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Wednesday, 13 March 2013

Australian Culcha (or Art wherefor art though art?)

  As an artist, I have always been intrigued by how Australians require international guidance on our own art. Australian actors, directors, musicians, writers and artists are often only recognised locally once they have "made it" overseas (with maybe a few exceptions). This is so great that our list of ex-pat artists grows faster than our local list of artists. I totally understand the rationale for these artists leaving our shores as, if you stay locally, you are restricted to either government endorsed funded projects (which tend to have strict "cultural" requirements that only endorse special interest groups or recycle cultural norms), rehashes of overseas plays or poorly attended independent showcases/films/plays/etc.
   Now this is not a case to excuse my own art not finding an audience. I believe that I have not driven the networking required to build that sort of thing. Rather, this is a case of the first barrier to any artist in this country achieving some form of success.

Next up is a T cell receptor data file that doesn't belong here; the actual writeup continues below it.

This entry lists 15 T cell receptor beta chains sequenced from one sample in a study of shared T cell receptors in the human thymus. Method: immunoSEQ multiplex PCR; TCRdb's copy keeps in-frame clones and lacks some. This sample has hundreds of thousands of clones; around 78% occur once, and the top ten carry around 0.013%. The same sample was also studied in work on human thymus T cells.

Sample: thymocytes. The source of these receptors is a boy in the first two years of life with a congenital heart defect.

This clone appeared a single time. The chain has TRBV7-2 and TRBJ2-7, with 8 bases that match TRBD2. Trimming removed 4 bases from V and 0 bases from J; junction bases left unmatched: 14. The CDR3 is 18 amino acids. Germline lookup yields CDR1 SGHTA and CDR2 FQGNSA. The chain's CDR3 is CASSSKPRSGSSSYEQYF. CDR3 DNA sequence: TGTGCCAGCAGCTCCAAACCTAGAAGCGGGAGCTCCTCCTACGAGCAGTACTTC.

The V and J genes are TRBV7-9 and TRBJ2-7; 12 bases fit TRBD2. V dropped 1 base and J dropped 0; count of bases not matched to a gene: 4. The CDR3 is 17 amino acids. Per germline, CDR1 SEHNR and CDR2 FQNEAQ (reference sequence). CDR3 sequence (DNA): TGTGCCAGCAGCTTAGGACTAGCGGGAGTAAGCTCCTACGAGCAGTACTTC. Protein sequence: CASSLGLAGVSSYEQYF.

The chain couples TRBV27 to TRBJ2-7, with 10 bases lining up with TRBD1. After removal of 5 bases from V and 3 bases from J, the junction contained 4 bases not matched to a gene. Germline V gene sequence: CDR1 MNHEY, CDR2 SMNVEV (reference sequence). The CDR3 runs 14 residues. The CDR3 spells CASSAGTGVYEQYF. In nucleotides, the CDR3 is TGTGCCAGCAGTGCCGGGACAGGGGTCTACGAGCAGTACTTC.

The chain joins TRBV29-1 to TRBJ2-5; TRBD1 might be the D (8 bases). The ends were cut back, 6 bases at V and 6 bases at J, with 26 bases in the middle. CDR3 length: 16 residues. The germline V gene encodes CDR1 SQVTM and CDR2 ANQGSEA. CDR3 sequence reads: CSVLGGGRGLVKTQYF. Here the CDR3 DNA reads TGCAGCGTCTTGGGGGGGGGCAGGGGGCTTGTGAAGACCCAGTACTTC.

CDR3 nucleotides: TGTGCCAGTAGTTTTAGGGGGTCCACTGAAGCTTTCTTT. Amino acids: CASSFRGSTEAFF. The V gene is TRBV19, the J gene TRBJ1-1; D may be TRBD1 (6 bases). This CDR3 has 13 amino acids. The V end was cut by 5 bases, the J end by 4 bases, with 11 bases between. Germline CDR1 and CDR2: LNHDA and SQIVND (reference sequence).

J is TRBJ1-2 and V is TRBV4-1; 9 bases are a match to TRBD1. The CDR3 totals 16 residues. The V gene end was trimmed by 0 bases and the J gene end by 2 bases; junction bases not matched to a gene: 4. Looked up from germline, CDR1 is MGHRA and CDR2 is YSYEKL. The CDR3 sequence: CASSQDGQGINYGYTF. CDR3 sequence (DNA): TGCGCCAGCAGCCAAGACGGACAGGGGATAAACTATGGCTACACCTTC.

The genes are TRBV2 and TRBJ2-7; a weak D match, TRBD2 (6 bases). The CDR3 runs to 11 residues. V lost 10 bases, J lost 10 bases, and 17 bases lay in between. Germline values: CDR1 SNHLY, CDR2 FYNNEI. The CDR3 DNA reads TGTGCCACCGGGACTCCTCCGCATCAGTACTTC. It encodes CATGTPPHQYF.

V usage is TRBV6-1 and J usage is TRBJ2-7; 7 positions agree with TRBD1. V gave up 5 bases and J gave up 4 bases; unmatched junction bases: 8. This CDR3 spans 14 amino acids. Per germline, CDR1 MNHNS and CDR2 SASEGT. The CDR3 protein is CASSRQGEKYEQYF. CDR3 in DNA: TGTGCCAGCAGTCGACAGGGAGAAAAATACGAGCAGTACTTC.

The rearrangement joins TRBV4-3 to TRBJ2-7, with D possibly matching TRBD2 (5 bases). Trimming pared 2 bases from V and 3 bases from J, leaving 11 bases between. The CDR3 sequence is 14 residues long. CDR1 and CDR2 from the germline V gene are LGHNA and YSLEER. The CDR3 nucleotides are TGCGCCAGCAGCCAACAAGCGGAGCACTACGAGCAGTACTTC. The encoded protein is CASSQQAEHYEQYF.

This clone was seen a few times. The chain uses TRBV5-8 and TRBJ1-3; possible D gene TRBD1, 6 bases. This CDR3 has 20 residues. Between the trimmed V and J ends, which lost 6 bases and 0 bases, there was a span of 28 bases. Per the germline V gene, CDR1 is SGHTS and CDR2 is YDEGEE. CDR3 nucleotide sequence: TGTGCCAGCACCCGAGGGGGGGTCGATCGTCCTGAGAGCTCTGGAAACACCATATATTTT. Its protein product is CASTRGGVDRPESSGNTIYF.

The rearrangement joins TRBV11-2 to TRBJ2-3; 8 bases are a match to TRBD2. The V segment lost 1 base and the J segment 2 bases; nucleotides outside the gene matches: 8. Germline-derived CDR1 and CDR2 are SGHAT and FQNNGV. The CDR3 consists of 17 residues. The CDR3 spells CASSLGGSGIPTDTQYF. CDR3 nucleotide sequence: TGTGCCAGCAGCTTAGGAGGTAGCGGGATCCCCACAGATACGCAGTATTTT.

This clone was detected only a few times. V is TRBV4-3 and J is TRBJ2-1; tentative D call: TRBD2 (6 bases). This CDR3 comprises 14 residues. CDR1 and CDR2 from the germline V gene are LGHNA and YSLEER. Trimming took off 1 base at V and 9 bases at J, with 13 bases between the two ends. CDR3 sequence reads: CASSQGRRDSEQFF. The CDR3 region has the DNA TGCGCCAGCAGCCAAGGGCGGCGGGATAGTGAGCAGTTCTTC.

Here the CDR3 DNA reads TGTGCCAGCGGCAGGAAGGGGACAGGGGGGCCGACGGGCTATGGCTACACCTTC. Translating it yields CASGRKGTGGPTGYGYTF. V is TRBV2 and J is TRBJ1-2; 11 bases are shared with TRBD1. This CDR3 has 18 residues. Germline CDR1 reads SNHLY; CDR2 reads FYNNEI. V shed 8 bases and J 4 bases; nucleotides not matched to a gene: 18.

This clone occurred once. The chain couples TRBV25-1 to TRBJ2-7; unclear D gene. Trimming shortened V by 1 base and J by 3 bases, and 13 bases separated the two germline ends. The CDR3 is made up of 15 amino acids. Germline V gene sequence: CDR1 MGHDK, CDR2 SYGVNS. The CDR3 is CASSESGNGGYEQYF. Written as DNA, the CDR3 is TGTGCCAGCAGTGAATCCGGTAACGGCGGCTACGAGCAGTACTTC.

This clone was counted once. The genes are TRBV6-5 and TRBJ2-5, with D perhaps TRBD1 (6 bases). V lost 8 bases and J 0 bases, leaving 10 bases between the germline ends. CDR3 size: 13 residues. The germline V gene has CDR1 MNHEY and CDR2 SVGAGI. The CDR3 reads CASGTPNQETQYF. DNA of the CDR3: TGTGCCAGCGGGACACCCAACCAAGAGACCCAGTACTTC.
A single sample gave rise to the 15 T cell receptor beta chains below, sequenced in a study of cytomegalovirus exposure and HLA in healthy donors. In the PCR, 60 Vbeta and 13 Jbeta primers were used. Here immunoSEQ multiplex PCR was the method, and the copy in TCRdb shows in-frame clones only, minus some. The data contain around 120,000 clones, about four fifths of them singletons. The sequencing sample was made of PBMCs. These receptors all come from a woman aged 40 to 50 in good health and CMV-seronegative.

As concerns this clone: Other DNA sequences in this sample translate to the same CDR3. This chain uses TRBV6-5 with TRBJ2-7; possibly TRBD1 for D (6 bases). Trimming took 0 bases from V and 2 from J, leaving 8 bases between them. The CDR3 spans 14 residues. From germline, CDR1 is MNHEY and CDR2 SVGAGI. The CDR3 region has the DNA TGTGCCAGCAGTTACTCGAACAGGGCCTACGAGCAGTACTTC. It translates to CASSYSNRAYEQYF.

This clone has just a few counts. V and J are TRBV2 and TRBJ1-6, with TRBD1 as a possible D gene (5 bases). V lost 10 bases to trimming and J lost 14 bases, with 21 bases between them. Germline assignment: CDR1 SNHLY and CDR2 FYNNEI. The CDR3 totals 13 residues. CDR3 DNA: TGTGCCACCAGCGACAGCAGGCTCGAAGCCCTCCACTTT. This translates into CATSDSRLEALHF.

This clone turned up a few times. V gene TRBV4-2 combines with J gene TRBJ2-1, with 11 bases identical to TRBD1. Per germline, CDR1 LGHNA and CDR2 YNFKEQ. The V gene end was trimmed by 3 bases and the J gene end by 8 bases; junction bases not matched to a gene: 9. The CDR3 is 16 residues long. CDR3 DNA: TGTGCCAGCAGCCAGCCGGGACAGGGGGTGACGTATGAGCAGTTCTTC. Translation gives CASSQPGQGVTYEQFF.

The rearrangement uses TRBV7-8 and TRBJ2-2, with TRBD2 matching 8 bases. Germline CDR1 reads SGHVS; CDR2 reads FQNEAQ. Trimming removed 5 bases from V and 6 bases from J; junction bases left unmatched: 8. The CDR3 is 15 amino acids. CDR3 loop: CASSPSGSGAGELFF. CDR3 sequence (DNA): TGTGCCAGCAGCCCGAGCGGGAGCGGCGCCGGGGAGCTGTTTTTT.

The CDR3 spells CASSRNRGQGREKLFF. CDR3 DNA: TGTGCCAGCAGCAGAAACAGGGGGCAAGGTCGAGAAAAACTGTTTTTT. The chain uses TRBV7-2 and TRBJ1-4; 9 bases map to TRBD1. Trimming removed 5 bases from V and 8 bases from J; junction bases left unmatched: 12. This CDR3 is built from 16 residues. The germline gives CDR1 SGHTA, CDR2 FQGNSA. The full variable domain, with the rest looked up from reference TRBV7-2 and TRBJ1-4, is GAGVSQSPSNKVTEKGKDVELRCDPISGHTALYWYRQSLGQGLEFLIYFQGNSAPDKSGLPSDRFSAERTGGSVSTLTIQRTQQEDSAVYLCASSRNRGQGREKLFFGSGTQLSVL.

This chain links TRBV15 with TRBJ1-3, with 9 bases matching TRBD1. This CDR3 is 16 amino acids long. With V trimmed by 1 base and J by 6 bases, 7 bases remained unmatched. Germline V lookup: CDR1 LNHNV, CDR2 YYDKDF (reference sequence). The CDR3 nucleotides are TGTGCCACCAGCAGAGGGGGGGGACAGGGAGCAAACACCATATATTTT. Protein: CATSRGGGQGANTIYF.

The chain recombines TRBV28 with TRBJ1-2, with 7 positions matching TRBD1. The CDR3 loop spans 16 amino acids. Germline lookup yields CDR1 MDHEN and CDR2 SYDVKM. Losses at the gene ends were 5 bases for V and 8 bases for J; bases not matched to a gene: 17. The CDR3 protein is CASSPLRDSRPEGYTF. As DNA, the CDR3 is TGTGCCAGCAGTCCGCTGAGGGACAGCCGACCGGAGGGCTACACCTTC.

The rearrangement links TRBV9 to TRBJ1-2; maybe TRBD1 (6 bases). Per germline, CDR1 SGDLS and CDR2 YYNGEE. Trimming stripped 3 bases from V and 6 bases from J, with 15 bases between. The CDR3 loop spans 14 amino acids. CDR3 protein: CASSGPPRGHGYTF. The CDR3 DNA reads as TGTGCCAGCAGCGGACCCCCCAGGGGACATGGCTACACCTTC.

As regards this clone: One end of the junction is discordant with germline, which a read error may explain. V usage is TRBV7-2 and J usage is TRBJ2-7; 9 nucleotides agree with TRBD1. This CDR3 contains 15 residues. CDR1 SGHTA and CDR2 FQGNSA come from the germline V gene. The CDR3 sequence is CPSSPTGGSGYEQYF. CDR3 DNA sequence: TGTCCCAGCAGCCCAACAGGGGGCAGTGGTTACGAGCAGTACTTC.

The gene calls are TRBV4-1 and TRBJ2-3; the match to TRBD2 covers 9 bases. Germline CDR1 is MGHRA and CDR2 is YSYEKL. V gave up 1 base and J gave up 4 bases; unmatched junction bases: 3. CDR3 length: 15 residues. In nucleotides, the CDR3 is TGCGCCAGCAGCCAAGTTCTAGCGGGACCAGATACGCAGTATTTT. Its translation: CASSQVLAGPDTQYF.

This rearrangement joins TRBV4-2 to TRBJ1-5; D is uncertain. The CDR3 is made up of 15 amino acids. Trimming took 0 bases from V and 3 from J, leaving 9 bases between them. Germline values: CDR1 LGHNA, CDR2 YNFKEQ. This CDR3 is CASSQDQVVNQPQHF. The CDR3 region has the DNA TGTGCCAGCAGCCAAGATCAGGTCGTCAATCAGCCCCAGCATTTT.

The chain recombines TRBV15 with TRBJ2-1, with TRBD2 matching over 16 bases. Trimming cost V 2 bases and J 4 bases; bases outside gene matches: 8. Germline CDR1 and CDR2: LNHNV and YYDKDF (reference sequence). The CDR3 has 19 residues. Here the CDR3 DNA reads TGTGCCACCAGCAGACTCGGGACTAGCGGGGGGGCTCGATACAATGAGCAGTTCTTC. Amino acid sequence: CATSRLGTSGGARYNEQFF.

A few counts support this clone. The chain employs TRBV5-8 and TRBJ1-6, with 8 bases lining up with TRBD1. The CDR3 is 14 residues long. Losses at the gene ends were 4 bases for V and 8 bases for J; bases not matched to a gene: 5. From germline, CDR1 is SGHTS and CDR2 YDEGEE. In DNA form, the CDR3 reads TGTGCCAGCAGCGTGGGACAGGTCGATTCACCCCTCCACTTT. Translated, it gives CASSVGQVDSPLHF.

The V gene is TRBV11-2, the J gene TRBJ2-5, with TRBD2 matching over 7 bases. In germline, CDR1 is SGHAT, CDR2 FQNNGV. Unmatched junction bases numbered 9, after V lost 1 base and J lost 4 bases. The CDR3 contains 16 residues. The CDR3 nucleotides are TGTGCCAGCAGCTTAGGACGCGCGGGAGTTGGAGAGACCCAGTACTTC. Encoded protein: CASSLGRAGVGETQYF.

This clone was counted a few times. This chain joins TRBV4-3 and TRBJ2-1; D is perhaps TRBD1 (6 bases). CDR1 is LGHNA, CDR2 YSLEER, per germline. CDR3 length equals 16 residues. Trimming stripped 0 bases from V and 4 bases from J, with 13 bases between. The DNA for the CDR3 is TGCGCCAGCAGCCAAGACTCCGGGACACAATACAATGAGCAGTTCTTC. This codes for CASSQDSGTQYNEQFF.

The difference between Australia and other western countries in the treatment of art is illuminated when considering sport and art. In most other western countries sport and art have their places and are, in fact, given an equal measure of respect and exposure. Whereas, in Australia, sport reigns supreme. It is bizarre to think that we have one of the greatest modern architectural buildings devoted to the arts in the world (the Opera House) yet very few Australians attend. While, the misbehavior of sports people, their lack of form or successes are given almost weekly attention. In fact, there are whole channels devoted to sport and only one television channel partially devoted to Australian content in prime time ("your ABC").
  The Arts, in a general sense, help develop and identify culture. The architecture of Ancient Rome, The paintings of the Renaissance, Russian 19th century literature, the Pointillism artwork of Indigenous Australians, Japanese Anime/Manga, the list goes on... What identifies modern Australia in art? Have we stopped developing a culture and started to be culture-less yet multicultural at the same time? Is the influence of America one that has bulldozed our developing culture out of the way and steered it away from our sense of place? Think Banjo Patterson, Frederick McCubbin, Yothu Yindi, etc. Do we as a nation revere them above people such as Steven Spielberg? How many of our artists work for another culture (aka America)?
  I do believe we need a cultural revolution (not of the communist variety) that helps bind us and develop a stronger voice and perspective that comes from our experience living on this massive continent with relatively very few people that has such a short modern history mixed with an ancient one.


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